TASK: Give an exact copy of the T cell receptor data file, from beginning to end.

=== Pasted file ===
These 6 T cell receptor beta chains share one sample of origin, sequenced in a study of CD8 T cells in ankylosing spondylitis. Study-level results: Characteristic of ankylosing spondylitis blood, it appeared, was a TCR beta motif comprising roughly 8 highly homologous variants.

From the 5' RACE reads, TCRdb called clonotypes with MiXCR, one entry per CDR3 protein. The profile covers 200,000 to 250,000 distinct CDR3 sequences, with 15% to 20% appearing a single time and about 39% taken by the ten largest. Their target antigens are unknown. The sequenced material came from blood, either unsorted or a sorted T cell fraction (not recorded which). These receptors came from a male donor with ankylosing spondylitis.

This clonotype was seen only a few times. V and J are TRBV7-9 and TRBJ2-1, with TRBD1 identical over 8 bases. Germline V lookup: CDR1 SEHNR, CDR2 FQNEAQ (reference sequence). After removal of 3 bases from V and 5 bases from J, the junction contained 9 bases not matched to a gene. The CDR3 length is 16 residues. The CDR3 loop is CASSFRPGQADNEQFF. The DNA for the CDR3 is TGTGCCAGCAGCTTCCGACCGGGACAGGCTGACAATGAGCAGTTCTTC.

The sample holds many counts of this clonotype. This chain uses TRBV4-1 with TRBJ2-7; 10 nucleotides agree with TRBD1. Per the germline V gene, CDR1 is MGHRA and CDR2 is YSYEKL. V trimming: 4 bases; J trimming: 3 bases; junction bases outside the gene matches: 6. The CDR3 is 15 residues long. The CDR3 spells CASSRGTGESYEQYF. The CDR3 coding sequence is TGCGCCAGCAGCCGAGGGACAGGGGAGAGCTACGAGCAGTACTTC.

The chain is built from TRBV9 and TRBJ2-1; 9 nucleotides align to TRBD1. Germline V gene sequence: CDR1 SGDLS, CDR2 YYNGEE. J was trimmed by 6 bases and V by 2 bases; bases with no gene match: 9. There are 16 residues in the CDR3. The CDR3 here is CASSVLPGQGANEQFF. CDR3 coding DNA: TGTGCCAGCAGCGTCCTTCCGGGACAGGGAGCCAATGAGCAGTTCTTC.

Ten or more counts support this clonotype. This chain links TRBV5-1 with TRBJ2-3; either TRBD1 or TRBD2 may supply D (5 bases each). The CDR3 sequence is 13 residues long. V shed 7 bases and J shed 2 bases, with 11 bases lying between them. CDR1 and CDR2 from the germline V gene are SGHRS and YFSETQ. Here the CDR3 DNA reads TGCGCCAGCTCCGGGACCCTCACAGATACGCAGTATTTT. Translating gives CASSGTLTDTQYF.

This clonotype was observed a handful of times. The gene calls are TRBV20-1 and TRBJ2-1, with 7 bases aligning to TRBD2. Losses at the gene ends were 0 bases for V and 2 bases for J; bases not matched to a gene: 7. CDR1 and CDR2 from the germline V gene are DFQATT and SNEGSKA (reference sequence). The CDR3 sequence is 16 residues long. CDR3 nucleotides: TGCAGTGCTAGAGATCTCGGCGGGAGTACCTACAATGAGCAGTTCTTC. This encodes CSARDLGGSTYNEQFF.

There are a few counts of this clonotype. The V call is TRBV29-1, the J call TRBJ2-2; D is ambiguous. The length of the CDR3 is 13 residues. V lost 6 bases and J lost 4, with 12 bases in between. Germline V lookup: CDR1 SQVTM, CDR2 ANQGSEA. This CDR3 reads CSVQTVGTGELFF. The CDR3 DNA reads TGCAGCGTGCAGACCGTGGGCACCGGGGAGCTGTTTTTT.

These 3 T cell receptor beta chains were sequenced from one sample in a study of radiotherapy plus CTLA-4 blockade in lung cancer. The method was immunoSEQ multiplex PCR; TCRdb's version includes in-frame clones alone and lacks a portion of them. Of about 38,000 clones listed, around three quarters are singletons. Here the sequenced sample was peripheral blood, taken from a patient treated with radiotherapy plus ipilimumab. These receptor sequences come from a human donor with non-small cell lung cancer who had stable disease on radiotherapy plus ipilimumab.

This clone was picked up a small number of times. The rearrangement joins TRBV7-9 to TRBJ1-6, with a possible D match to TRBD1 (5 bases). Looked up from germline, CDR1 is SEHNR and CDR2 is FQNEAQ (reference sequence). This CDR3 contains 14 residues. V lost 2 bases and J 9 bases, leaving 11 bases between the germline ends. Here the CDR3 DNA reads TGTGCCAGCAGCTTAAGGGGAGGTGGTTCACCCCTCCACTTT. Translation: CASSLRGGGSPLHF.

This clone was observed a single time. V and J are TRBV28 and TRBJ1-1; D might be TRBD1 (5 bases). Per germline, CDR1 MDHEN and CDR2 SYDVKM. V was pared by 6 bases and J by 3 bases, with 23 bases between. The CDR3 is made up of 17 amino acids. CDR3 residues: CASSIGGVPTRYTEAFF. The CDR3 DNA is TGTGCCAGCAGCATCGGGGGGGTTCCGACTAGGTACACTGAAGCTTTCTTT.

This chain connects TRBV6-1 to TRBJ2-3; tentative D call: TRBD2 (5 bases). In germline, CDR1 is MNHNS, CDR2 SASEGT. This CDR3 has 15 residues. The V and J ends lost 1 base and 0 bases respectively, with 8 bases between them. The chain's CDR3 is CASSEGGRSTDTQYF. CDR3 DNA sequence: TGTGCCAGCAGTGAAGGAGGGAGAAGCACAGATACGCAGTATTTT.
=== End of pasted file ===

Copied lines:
These 6 T cell receptor beta chains share one sample of origin, sequenced in a study of CD8 T cells in ankylosing spondylitis. Study-level results: Characteristic of ankylosing spondylitis blood, it appeared, was a TCR beta motif comprising roughly 8 highly homologous variants.

From the 5' RACE reads, TCRdb called clonotypes with MiXCR, one entry per CDR3 protein. The profile covers 200,000 to 250,000 distinct CDR3 sequences, with 15% to 20% appearing a single time and about 39% taken by the ten largest. Their target antigens are unknown. The sequenced material came from blood, either unsorted or a sorted T cell fraction (not recorded which). These receptors came from a male donor with ankylosing spondylitis.

This clonotype was seen only a few times. V and J are TRBV7-9 and TRBJ2-1, with TRBD1 identical over 8 bases. Germline V lookup: CDR1 SEHNR, CDR2 FQNEAQ (reference sequence). After removal of 3 bases from V and 5 bases from J, the junction contained 9 bases not matched to a gene. The CDR3 length is 16 residues. The CDR3 loop is CASSFRPGQADNEQFF. The DNA for the CDR3 is TGTGCCAGCAGCTTCCGACCGGGACAGGCTGACAATGAGCAGTTCTTC.

The sample holds many counts of this clonotype. This chain uses TRBV4-1 with TRBJ2-7; 10 nucleotides agree with TRBD1. Per the germline V gene, CDR1 is MGHRA and CDR2 is YSYEKL. V trimming: 4 bases; J trimming: 3 bases; junction bases outside the gene matches: 6. The CDR3 is 15 residues long. The CDR3 spells CASSRGTGESYEQYF. The CDR3 coding sequence is TGCGCCAGCAGCCGAGGGACAGGGGAGAGCTACGAGCAGTACTTC.

The chain is built from TRBV9 and TRBJ2-1; 9 nucleotides align to TRBD1. Germline V gene sequence: CDR1 SGDLS, CDR2 YYNGEE. J was trimmed by 6 bases and V by 2 bases; bases with no gene match: 9. There are 16 residues in the CDR3. The CDR3 here is CASSVLPGQGANEQFF. CDR3 coding DNA: TGTGCCAGCAGCGTCCTTCCGGGACAGGGAGCCAATGAGCAGTTCTTC.

Ten or more counts support this clonotype. This chain links TRBV5-1 with TRBJ2-3; either TRBD1 or TRBD2 may supply D (5 bases each). The CDR3 sequence is 13 residues long. V shed 7 bases and J shed 2 bases, with 11 bases lying between them. CDR1 and CDR2 from the germline V gene are SGHRS and YFSETQ. Here the CDR3 DNA reads TGCGCCAGCTCCGGGACCCTCACAGATACGCAGTATTTT. Translating gives CASSGTLTDTQYF.

This clonotype was observed a handful of times. The gene calls are TRBV20-1 and TRBJ2-1, with 7 bases aligning to TRBD2. Losses at the gene ends were 0 bases for V and 2 bases for J; bases not matched to a gene: 7. CDR1 and CDR2 from the germline V gene are DFQATT and SNEGSKA (reference sequence). The CDR3 sequence is 16 residues long. CDR3 nucleotides: TGCAGTGCTAGAGATCTCGGCGGGAGTACCTACAATGAGCAGTTCTTC. This encodes CSARDLGGSTYNEQFF.

There are a few counts of this clonotype. The V call is TRBV29-1, the J call TRBJ2-2; D is ambiguous. The length of the CDR3 is 13 residues. V lost 6 bases and J lost 4, with 12 bases in between. Germline V lookup: CDR1 SQVTM, CDR2 ANQGSEA. This CDR3 reads CSVQTVGTGELFF. The CDR3 DNA reads TGCAGCGTGCAGACCGTGGGCACCGGGGAGCTGTTTTTT.

These 3 T cell receptor beta chains were sequenced from one sample in a study of radiotherapy plus CTLA-4 blockade in lung cancer. The method was immunoSEQ multiplex PCR; TCRdb's version includes in-frame clones alone and lacks a portion of them. Of about 38,000 clones listed, around three quarters are singletons. Here the sequenced sample was peripheral blood, taken from a patient treated with radiotherapy plus ipilimumab. These receptor sequences come from a human donor with non-small cell lung cancer who had stable disease on radiotherapy plus ipilimumab.

This clone was picked up a small number of times. The rearrangement joins TRBV7-9 to TRBJ1-6, with a possible D match to TRBD1 (5 bases). Looked up from germline, CDR1 is SEHNR and CDR2 is FQNEAQ (reference sequence). This CDR3 contains 14 residues. V lost 2 bases and J 9 bases, leaving 11 bases between the germline ends. Here the CDR3 DNA reads TGTGCCAGCAGCTTAAGGGGAGGTGGTTCACCCCTCCACTTT. Translation: CASSLRGGGSPLHF.

This clone was observed a single time. V and J are TRBV28 and TRBJ1-1; D might be TRBD1 (5 bases). Per germline, CDR1 MDHEN and CDR2 SYDVKM. V was pared by 6 bases and J by 3 bases, with 23 bases between. The CDR3 is made up of 17 amino acids. CDR3 residues: CASSIGGVPTRYTEAFF. The CDR3 DNA is TGTGCCAGCAGCATCGGGGGGGTTCCGACTAGGTACACTGAAGCTTTCTTT.

This chain connects TRBV6-1 to TRBJ2-3; tentative D call: TRBD2 (5 bases). In germline, CDR1 is MNHNS, CDR2 SASEGT. This CDR3 has 15 residues. The V and J ends lost 1 base and 0 bases respectively, with 8 bases between them. The chain's CDR3 is CASSEGGRSTDTQYF. CDR3 DNA sequence: TGTGCCAGCAGTGAAGGAGGGAGAAGCACAGATACGCAGTATTTT.